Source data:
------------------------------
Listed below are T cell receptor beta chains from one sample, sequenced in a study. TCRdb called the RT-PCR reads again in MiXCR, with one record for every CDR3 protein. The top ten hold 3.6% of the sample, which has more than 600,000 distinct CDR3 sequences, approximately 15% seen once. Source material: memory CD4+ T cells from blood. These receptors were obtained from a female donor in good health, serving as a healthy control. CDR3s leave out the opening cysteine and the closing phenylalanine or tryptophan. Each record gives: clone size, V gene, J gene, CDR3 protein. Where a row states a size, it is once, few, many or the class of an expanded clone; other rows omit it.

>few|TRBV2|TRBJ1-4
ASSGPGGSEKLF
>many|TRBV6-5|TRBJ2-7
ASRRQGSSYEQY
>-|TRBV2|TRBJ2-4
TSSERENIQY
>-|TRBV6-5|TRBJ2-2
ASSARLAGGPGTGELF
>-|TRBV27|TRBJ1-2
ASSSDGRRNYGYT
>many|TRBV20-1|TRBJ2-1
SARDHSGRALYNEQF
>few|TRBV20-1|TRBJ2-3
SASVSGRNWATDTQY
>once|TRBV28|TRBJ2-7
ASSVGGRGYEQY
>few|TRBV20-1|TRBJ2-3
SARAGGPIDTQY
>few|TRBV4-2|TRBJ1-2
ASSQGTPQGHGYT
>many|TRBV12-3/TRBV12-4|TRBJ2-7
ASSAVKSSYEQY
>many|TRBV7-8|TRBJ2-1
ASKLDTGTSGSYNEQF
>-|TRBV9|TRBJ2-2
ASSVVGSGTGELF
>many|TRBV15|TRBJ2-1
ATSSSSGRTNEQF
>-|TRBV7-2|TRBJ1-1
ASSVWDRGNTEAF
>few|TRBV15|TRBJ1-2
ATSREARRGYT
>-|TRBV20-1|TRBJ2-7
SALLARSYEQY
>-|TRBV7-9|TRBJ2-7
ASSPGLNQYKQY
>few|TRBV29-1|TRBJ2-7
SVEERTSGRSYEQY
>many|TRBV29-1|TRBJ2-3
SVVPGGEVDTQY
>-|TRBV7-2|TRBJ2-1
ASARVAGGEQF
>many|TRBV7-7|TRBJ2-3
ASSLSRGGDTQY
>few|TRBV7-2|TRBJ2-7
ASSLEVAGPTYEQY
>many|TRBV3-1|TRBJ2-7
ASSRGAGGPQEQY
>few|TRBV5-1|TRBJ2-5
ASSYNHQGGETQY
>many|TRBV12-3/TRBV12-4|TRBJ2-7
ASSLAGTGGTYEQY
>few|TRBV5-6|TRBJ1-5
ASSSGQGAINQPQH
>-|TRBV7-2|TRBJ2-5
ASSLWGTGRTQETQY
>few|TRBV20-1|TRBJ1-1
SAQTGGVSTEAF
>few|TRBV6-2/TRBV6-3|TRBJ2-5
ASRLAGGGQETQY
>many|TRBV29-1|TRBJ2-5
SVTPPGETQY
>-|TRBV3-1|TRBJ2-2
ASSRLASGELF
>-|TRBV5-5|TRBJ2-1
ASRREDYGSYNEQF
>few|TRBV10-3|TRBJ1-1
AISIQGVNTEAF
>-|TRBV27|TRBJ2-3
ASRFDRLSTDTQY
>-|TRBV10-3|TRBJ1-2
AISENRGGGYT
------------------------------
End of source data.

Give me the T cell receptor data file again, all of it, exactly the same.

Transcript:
Listed below are T cell receptor beta chains from one sample, sequenced in a study. TCRdb called the RT-PCR reads again in MiXCR, with one record for every CDR3 protein. The top ten hold 3.6% of the sample, which has more than 600,000 distinct CDR3 sequences, approximately 15% seen once. Source material: memory CD4+ T cells from blood. These receptors were obtained from a female donor in good health, serving as a healthy control. CDR3s leave out the opening cysteine and the closing phenylalanine or tryptophan. Each record gives: clone size, V gene, J gene, CDR3 protein. Where a row states a size, it is once, few, many or the class of an expanded clone; other rows omit it.

>few|TRBV2|TRBJ1-4
ASSGPGGSEKLF
>many|TRBV6-5|TRBJ2-7
ASRRQGSSYEQY
>-|TRBV2|TRBJ2-4
TSSERENIQY
>-|TRBV6-5|TRBJ2-2
ASSARLAGGPGTGELF
>-|TRBV27|TRBJ1-2
ASSSDGRRNYGYT
>many|TRBV20-1|TRBJ2-1
SARDHSGRALYNEQF
>few|TRBV20-1|TRBJ2-3
SASVSGRNWATDTQY
>once|TRBV28|TRBJ2-7
ASSVGGRGYEQY
>few|TRBV20-1|TRBJ2-3
SARAGGPIDTQY
>few|TRBV4-2|TRBJ1-2
ASSQGTPQGHGYT
>many|TRBV12-3/TRBV12-4|TRBJ2-7
ASSAVKSSYEQY
>many|TRBV7-8|TRBJ2-1
ASKLDTGTSGSYNEQF
>-|TRBV9|TRBJ2-2
ASSVVGSGTGELF
>many|TRBV15|TRBJ2-1
ATSSSSGRTNEQF
>-|TRBV7-2|TRBJ1-1
ASSVWDRGNTEAF
>few|TRBV15|TRBJ1-2
ATSREARRGYT
>-|TRBV20-1|TRBJ2-7
SALLARSYEQY
>-|TRBV7-9|TRBJ2-7
ASSPGLNQYKQY
>few|TRBV29-1|TRBJ2-7
SVEERTSGRSYEQY
>many|TRBV29-1|TRBJ2-3
SVVPGGEVDTQY
>-|TRBV7-2|TRBJ2-1
ASARVAGGEQF
>many|TRBV7-7|TRBJ2-3
ASSLSRGGDTQY
>few|TRBV7-2|TRBJ2-7
ASSLEVAGPTYEQY
>many|TRBV3-1|TRBJ2-7
ASSRGAGGPQEQY
>few|TRBV5-1|TRBJ2-5
ASSYNHQGGETQY
>many|TRBV12-3/TRBV12-4|TRBJ2-7
ASSLAGTGGTYEQY
>few|TRBV5-6|TRBJ1-5
ASSSGQGAINQPQH
>-|TRBV7-2|TRBJ2-5
ASSLWGTGRTQETQY
>few|TRBV20-1|TRBJ1-1
SAQTGGVSTEAF
>few|TRBV6-2/TRBV6-3|TRBJ2-5
ASRLAGGGQETQY
>many|TRBV29-1|TRBJ2-5
SVTPPGETQY
>-|TRBV3-1|TRBJ2-2
ASSRLASGELF
>-|TRBV5-5|TRBJ2-1
ASRREDYGSYNEQF
>few|TRBV10-3|TRBJ1-1
AISIQGVNTEAF
>-|TRBV27|TRBJ2-3
ASRFDRLSTDTQY
>-|TRBV10-3|TRBJ1-2
AISENRGGGYT